Rat & Mice Winter Pest Control

Winter Pests: Rats & Mice

The shorter daylight hours, the chilly temperatures and the endless rain and grey skies perfectly sum up the winter months here in the UK. There are clear, crisp days with bright blue skies and winter sun and, when these days dawn, we should take advantage of them.
But in recent years, the winters have thrown tumultuous weather in our direction. From howling gales to torrential rain, people have been flooded out of homes and communities. The clear up takes weeks and getting back into your home can take months of restorative work.

But when there are floods, there are health concerns too. From sewage in people’s homes and belongings to pests becoming a nuisance. Of all the pests that cause problems in winter, rats and mice are possibly two of the most common. But why?

»     Forced Out of Their Natural Habitat

Flooding, endless rain, storm damage… you name it, what the winter weather throws at us, is also thrown at wildlife. All kinds of animals and rodents are displaced from their natural habitat, including mice and rats.

»     Scarce Food Supply

Just as our crops can be damaged by weather, so too is the natural food source of rodents and animals. And that means hungry pests will go in search of another food source – and that can mean the rubbish in your bin and the food scraps in your compost.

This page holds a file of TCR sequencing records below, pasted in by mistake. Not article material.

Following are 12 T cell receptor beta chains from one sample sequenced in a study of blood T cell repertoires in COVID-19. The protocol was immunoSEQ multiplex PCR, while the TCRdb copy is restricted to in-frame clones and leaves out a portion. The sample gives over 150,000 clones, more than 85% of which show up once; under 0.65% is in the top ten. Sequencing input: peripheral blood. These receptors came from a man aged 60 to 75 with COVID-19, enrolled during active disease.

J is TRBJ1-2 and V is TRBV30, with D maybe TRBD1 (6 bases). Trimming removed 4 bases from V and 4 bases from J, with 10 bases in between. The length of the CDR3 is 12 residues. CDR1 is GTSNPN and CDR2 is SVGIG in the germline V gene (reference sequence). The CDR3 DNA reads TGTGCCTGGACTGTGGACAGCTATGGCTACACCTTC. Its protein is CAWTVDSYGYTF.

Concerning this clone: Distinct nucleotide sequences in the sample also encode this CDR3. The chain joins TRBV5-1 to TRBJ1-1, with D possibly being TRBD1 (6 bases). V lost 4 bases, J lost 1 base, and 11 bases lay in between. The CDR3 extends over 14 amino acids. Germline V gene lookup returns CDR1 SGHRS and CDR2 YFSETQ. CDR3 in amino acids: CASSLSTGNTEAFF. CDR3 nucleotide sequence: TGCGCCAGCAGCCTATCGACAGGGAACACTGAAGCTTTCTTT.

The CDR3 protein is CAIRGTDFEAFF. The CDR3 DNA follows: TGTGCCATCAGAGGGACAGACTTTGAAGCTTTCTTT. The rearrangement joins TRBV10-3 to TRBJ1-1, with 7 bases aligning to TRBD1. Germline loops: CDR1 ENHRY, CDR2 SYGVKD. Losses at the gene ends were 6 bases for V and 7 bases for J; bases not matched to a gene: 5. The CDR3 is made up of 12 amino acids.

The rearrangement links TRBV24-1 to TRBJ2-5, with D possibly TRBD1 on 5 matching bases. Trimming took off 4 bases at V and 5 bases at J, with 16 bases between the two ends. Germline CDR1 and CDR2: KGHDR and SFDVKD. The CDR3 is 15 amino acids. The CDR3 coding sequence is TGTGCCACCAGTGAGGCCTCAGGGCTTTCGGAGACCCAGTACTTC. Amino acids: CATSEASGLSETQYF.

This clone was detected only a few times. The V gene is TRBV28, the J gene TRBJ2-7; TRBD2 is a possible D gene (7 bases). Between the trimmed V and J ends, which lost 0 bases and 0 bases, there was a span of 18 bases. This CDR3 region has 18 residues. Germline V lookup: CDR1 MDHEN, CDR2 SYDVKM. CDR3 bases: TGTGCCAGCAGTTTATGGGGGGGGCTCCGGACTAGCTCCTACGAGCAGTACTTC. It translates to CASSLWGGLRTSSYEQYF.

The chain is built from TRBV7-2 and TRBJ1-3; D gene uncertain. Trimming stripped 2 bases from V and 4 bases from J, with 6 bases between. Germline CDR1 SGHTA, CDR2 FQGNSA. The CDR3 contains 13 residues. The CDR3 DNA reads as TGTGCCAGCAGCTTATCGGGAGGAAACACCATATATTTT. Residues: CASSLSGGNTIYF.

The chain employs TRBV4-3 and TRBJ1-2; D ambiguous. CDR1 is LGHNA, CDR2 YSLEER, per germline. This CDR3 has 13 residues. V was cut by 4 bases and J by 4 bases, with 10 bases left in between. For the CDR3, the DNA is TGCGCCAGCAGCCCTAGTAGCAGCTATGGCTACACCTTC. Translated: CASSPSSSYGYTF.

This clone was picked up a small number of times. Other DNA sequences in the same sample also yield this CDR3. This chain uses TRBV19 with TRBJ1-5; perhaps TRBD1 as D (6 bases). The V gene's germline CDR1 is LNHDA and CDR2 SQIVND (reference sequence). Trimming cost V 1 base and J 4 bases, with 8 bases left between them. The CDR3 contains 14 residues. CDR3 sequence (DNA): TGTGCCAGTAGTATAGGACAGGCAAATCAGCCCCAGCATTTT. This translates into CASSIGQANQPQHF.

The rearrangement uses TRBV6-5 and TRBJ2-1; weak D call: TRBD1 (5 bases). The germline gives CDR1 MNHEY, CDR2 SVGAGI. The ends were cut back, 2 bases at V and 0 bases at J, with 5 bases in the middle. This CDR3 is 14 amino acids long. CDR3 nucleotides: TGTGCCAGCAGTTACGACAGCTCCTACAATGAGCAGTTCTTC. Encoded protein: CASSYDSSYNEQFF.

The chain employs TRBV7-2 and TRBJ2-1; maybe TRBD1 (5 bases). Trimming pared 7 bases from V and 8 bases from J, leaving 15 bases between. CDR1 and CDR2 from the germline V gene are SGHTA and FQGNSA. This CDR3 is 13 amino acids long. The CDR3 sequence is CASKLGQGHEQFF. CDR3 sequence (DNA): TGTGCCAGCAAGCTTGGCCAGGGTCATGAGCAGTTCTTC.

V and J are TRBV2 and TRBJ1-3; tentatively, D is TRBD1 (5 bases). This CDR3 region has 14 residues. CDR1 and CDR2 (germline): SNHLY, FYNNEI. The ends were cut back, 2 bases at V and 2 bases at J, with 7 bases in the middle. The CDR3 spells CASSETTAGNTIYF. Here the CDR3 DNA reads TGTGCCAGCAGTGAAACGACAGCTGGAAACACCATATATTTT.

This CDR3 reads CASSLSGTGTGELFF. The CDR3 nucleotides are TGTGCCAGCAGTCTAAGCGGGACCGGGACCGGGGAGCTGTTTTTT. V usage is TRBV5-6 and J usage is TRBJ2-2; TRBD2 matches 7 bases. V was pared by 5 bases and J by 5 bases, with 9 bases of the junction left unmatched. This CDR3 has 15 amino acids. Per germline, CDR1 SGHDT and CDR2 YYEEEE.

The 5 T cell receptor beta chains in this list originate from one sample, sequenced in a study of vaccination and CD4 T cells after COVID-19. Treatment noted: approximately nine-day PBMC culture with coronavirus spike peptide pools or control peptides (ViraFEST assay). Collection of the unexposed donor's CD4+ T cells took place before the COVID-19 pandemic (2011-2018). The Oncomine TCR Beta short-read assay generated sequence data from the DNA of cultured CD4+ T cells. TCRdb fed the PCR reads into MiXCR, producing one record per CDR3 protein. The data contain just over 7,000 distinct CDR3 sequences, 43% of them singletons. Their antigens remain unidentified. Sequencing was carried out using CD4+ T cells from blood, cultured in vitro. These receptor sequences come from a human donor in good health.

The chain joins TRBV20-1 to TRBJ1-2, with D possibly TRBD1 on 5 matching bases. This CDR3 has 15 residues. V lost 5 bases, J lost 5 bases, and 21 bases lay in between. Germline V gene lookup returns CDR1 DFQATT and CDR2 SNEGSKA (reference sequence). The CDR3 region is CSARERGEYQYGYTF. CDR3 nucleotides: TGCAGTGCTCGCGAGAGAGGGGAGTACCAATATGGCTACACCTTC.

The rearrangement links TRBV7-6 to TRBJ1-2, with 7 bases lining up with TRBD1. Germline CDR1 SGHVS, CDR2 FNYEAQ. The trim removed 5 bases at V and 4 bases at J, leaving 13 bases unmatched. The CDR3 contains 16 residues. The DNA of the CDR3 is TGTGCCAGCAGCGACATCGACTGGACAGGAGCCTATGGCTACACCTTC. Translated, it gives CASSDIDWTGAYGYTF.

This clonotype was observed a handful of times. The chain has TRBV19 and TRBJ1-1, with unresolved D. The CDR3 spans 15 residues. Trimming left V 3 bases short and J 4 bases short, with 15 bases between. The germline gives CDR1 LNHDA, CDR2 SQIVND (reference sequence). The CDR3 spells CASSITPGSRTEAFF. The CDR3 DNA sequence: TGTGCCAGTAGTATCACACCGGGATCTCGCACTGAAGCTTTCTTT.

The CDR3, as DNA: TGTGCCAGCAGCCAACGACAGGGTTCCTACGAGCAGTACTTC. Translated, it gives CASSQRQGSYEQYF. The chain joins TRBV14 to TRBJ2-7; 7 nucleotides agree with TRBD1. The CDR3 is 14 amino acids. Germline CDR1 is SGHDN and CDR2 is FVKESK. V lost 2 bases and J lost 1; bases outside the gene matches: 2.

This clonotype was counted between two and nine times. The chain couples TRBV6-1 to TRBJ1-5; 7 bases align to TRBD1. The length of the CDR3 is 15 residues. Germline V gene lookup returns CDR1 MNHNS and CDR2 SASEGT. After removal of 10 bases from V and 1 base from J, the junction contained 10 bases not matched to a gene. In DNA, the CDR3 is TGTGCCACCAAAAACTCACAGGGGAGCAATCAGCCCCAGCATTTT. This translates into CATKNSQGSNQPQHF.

»     The Perfect Nesting Site

Frankly, a garage, shed, cellar or even the wall cavity of your home is warmer and safer than a nesting site in the wild. Few predators will have the courage to ‘attack’ in a place inhabited by humans and even though rodents don’t seek our company, they have sufficient resources and abilities to mainly avoid us, even when they are nesting right under our nose…

Prevention – Always Better (and Cheaper!) Than Cure

As the winter weather closes in, act to keep pests at bay, especially rodents;
·      Seal holes and other entrance points into cavities and small spaces in sheds, garages and so on.

·      Don’t be tempted to lay poison ‘just in case’. There is research that shows rats and mice become accustomed to it and simply change their direction of travel to avoid it. In the meantime, a non-target species nibbles at it and dies. The cycle continues with birds eating a poisoned carcass and dying from secondary poisoning.

·      Some people lay rat or mouse traps as they know they have problems in winter with rodents. As a pest control company, we offer value for money long-term service contracts that would be more cost-effective and efficient.

·      If prevention measures fail – make sure bins are sealed, holes sealed, stored food stuffs effectively stored – and you see or hear evidence of rodents, the only thing you should do is call a professional pest control company that specialises in rodent extermination and control. Anything else is a waste of time, effort and money.

Rats and mice are not just a winter pest – they can be a nuisance all year round – but the conditions of winter force many pests and vermin to seek shelter too close for comfort.